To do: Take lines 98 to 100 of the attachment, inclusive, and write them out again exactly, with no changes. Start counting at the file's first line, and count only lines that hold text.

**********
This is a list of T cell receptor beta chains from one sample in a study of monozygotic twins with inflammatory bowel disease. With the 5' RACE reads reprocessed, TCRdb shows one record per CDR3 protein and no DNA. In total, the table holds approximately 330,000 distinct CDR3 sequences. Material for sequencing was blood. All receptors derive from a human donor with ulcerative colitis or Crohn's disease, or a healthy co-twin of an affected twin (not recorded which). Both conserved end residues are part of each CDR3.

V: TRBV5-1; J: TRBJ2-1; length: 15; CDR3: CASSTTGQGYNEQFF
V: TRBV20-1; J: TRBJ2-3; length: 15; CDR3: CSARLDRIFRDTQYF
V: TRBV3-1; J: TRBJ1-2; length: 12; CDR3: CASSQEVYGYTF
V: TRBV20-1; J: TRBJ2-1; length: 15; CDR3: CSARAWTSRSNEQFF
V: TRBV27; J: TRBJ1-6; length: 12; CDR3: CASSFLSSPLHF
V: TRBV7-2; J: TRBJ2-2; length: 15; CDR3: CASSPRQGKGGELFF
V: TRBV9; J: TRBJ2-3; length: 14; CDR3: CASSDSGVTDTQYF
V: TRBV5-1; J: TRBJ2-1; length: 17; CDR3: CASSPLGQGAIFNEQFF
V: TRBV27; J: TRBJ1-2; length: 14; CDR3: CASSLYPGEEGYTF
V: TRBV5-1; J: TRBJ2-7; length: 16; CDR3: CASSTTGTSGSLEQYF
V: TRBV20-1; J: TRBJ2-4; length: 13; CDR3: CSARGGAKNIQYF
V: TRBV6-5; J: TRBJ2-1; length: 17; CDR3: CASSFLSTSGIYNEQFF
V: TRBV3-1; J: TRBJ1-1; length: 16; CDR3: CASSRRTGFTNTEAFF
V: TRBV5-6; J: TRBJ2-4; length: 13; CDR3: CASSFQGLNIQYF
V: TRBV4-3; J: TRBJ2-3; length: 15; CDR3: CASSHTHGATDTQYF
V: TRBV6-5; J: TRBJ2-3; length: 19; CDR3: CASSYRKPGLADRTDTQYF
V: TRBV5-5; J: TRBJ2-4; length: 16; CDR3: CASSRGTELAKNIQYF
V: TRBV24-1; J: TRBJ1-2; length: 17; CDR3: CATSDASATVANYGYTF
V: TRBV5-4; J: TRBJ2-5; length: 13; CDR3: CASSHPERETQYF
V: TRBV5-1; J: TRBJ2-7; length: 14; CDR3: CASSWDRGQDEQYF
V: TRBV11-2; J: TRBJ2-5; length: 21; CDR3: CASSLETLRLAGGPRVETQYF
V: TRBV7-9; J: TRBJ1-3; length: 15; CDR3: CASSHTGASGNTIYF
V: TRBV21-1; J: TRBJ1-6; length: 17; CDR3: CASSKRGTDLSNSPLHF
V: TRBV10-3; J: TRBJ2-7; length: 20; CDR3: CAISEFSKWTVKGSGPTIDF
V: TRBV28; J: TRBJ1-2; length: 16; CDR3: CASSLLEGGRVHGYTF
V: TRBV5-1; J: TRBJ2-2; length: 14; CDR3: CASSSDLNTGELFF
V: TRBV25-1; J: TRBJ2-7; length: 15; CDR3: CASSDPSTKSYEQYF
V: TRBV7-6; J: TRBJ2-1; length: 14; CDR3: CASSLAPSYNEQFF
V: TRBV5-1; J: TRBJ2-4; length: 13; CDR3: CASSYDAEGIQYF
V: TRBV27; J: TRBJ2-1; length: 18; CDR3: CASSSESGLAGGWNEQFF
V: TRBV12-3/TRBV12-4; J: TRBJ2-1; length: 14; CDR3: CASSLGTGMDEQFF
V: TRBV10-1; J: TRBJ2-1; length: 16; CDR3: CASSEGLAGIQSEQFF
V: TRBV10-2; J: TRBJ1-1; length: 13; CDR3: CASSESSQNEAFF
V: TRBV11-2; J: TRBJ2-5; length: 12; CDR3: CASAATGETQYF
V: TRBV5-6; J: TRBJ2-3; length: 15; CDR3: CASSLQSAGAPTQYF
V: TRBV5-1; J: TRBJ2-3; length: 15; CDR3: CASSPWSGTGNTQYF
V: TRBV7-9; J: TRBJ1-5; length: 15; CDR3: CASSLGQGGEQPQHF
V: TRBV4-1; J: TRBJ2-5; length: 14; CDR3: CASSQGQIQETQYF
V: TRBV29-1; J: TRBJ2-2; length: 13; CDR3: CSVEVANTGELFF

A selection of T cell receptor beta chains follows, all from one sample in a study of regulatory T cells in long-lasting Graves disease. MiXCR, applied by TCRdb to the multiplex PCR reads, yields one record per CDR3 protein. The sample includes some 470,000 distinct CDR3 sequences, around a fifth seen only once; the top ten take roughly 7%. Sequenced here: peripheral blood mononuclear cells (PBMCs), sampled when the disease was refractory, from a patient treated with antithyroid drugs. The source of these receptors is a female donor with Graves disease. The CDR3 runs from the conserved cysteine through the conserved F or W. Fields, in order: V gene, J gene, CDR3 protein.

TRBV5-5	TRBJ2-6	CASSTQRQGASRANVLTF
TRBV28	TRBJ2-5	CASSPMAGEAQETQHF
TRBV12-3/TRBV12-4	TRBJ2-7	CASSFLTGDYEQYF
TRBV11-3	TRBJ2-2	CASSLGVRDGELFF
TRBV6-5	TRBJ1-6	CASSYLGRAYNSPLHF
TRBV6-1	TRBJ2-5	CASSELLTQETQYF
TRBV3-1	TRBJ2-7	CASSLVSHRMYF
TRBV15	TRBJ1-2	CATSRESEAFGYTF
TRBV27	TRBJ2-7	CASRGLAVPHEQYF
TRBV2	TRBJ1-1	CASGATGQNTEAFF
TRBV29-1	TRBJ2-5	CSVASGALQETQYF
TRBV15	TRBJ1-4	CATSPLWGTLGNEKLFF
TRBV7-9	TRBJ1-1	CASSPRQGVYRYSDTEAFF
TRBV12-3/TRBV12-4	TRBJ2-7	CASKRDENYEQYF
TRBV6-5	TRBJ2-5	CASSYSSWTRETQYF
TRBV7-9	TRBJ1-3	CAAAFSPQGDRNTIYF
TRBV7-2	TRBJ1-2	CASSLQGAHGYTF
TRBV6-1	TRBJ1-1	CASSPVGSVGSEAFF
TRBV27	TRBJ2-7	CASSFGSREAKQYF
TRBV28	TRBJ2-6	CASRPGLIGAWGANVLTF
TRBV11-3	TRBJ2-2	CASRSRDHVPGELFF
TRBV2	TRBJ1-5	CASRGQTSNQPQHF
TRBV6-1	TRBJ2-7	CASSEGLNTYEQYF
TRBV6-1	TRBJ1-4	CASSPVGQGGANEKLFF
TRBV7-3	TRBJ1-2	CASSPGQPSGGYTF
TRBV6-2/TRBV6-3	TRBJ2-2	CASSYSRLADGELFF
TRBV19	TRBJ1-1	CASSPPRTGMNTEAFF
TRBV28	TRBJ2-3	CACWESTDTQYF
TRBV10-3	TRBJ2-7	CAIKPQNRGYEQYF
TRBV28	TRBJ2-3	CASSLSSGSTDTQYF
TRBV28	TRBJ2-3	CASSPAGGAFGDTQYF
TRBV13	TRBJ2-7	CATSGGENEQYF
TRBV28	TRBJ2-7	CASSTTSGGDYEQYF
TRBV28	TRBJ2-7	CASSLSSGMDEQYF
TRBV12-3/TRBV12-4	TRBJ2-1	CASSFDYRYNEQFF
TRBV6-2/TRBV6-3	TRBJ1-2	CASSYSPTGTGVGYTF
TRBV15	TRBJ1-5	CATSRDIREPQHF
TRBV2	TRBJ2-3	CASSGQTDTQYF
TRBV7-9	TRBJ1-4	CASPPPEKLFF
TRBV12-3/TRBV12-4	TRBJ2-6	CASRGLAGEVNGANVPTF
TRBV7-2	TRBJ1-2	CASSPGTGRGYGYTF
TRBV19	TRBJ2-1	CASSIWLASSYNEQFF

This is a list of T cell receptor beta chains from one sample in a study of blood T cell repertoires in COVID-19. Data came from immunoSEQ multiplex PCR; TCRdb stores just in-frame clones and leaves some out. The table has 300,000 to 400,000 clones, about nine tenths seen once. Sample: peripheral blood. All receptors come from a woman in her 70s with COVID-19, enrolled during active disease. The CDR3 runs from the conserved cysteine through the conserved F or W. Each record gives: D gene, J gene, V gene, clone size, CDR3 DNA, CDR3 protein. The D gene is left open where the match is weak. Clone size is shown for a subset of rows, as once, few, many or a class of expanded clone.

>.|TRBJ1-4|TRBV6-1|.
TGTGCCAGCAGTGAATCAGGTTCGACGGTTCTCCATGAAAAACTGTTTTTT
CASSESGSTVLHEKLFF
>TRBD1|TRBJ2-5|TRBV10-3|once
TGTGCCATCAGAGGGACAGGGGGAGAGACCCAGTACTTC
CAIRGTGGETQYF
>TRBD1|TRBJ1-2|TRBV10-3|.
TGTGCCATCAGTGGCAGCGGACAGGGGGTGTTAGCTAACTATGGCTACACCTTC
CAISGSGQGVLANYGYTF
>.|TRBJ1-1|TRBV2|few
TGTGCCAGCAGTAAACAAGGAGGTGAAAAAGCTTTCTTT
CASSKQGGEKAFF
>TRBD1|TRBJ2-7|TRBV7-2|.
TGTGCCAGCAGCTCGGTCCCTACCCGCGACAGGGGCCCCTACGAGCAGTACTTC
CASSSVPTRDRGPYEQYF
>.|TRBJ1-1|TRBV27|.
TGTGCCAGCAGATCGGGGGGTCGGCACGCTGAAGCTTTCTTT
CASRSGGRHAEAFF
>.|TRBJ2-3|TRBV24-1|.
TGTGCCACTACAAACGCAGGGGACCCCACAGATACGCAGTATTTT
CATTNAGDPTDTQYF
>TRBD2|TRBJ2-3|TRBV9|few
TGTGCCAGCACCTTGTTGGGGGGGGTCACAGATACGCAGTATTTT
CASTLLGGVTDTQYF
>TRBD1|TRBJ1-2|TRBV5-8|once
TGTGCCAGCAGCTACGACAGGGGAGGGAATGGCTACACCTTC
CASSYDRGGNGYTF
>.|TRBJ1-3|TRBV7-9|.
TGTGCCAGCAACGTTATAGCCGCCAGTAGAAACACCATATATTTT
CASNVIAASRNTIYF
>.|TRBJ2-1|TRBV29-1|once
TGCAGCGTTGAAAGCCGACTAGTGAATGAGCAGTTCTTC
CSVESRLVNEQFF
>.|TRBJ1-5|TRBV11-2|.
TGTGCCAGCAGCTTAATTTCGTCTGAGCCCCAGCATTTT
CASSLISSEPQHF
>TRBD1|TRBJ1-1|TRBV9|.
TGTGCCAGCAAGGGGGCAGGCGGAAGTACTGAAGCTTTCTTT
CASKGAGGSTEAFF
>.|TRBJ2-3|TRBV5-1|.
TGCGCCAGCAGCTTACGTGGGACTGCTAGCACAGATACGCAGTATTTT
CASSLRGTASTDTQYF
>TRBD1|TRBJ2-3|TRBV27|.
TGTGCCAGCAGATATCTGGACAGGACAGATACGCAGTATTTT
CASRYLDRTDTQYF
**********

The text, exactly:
TGTGCCAGCAGCTCGGTCCCTACCCGCGACAGGGGCCCCTACGAGCAGTACTTC
CASSSVPTRDRGPYEQYF
>.|TRBJ1-1|TRBV27|.